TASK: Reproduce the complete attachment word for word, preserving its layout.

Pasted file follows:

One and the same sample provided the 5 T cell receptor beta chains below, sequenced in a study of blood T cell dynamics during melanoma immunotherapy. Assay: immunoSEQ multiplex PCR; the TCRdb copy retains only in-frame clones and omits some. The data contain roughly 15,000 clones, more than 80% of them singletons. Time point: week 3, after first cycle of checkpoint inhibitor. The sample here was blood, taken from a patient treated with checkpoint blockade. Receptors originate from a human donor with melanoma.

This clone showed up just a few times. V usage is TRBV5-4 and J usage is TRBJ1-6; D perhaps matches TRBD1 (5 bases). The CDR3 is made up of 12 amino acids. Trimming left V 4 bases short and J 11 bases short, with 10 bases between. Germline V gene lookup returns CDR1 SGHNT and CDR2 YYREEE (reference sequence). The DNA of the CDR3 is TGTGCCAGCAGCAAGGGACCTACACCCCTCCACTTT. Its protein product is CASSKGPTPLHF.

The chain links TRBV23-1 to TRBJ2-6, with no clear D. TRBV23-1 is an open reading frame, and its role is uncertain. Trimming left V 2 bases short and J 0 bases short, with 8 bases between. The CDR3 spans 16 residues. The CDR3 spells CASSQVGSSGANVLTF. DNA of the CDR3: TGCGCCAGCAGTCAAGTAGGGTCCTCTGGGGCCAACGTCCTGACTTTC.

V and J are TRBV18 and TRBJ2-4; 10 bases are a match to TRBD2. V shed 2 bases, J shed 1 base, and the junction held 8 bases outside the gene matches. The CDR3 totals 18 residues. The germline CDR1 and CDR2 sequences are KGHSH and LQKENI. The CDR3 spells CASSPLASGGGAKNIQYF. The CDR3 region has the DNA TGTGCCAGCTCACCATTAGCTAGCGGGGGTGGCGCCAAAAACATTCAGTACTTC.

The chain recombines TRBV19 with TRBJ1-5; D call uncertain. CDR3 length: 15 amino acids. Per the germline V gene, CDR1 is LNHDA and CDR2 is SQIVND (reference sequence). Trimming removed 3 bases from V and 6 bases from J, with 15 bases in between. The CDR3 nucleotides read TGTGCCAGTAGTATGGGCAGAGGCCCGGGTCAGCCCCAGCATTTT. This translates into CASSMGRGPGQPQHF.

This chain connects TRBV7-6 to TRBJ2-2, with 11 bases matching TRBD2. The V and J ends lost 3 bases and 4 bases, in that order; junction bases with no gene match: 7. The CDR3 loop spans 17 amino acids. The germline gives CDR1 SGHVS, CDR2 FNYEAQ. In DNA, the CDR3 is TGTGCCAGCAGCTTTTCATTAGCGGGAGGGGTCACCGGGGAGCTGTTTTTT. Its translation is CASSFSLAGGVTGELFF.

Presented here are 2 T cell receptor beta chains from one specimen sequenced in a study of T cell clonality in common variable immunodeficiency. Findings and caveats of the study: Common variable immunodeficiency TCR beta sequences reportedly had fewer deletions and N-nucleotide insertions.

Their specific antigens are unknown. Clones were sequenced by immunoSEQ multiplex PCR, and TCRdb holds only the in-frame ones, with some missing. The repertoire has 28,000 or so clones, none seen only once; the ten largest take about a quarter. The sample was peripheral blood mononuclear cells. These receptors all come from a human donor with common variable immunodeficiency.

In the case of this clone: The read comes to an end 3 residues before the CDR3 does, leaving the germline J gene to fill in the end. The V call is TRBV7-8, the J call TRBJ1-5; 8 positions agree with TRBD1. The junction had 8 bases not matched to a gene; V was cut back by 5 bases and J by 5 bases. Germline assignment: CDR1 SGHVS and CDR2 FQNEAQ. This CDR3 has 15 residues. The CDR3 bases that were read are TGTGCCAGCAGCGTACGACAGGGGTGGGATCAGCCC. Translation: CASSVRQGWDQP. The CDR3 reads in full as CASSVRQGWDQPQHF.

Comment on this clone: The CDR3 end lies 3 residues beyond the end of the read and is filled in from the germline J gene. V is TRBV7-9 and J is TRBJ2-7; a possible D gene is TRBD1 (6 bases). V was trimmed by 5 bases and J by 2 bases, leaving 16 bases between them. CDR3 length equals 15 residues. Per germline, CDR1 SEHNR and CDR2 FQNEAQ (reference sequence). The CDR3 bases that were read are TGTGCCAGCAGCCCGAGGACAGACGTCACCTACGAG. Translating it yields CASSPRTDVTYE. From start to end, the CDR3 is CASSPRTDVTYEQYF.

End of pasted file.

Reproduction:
One and the same sample provided the 5 T cell receptor beta chains below, sequenced in a study of blood T cell dynamics during melanoma immunotherapy. Assay: immunoSEQ multiplex PCR; the TCRdb copy retains only in-frame clones and omits some. The data contain roughly 15,000 clones, more than 80% of them singletons. Time point: week 3, after first cycle of checkpoint inhibitor. The sample here was blood, taken from a patient treated with checkpoint blockade. Receptors originate from a human donor with melanoma.

This clone showed up just a few times. V usage is TRBV5-4 and J usage is TRBJ1-6; D perhaps matches TRBD1 (5 bases). The CDR3 is made up of 12 amino acids. Trimming left V 4 bases short and J 11 bases short, with 10 bases between. Germline V gene lookup returns CDR1 SGHNT and CDR2 YYREEE (reference sequence). The DNA of the CDR3 is TGTGCCAGCAGCAAGGGACCTACACCCCTCCACTTT. Its protein product is CASSKGPTPLHF.

The chain links TRBV23-1 to TRBJ2-6, with no clear D. TRBV23-1 is an open reading frame, and its role is uncertain. Trimming left V 2 bases short and J 0 bases short, with 8 bases between. The CDR3 spans 16 residues. The CDR3 spells CASSQVGSSGANVLTF. DNA of the CDR3: TGCGCCAGCAGTCAAGTAGGGTCCTCTGGGGCCAACGTCCTGACTTTC.

V and J are TRBV18 and TRBJ2-4; 10 bases are a match to TRBD2. V shed 2 bases, J shed 1 base, and the junction held 8 bases outside the gene matches. The CDR3 totals 18 residues. The germline CDR1 and CDR2 sequences are KGHSH and LQKENI. The CDR3 spells CASSPLASGGGAKNIQYF. The CDR3 region has the DNA TGTGCCAGCTCACCATTAGCTAGCGGGGGTGGCGCCAAAAACATTCAGTACTTC.

The chain recombines TRBV19 with TRBJ1-5; D call uncertain. CDR3 length: 15 amino acids. Per the germline V gene, CDR1 is LNHDA and CDR2 is SQIVND (reference sequence). Trimming removed 3 bases from V and 6 bases from J, with 15 bases in between. The CDR3 nucleotides read TGTGCCAGTAGTATGGGCAGAGGCCCGGGTCAGCCCCAGCATTTT. This translates into CASSMGRGPGQPQHF.

This chain connects TRBV7-6 to TRBJ2-2, with 11 bases matching TRBD2. The V and J ends lost 3 bases and 4 bases, in that order; junction bases with no gene match: 7. The CDR3 loop spans 17 amino acids. The germline gives CDR1 SGHVS, CDR2 FNYEAQ. In DNA, the CDR3 is TGTGCCAGCAGCTTTTCATTAGCGGGAGGGGTCACCGGGGAGCTGTTTTTT. Its translation is CASSFSLAGGVTGELFF.

Presented here are 2 T cell receptor beta chains from one specimen sequenced in a study of T cell clonality in common variable immunodeficiency. Findings and caveats of the study: Common variable immunodeficiency TCR beta sequences reportedly had fewer deletions and N-nucleotide insertions.

Their specific antigens are unknown. Clones were sequenced by immunoSEQ multiplex PCR, and TCRdb holds only the in-frame ones, with some missing. The repertoire has 28,000 or so clones, none seen only once; the ten largest take about a quarter. The sample was peripheral blood mononuclear cells. These receptors all come from a human donor with common variable immunodeficiency.

In the case of this clone: The read comes to an end 3 residues before the CDR3 does, leaving the germline J gene to fill in the end. The V call is TRBV7-8, the J call TRBJ1-5; 8 positions agree with TRBD1. The junction had 8 bases not matched to a gene; V was cut back by 5 bases and J by 5 bases. Germline assignment: CDR1 SGHVS and CDR2 FQNEAQ. This CDR3 has 15 residues. The CDR3 bases that were read are TGTGCCAGCAGCGTACGACAGGGGTGGGATCAGCCC. Translation: CASSVRQGWDQP. The CDR3 reads in full as CASSVRQGWDQPQHF.

Comment on this clone: The CDR3 end lies 3 residues beyond the end of the read and is filled in from the germline J gene. V is TRBV7-9 and J is TRBJ2-7; a possible D gene is TRBD1 (6 bases). V was trimmed by 5 bases and J by 2 bases, leaving 16 bases between them. CDR3 length equals 15 residues. Per germline, CDR1 SEHNR and CDR2 FQNEAQ (reference sequence). The CDR3 bases that were read are TGTGCCAGCAGCCCGAGGACAGACGTCACCTACGAG. Translating it yields CASSPRTDVTYE. From start to end, the CDR3 is CASSPRTDVTYEQYF.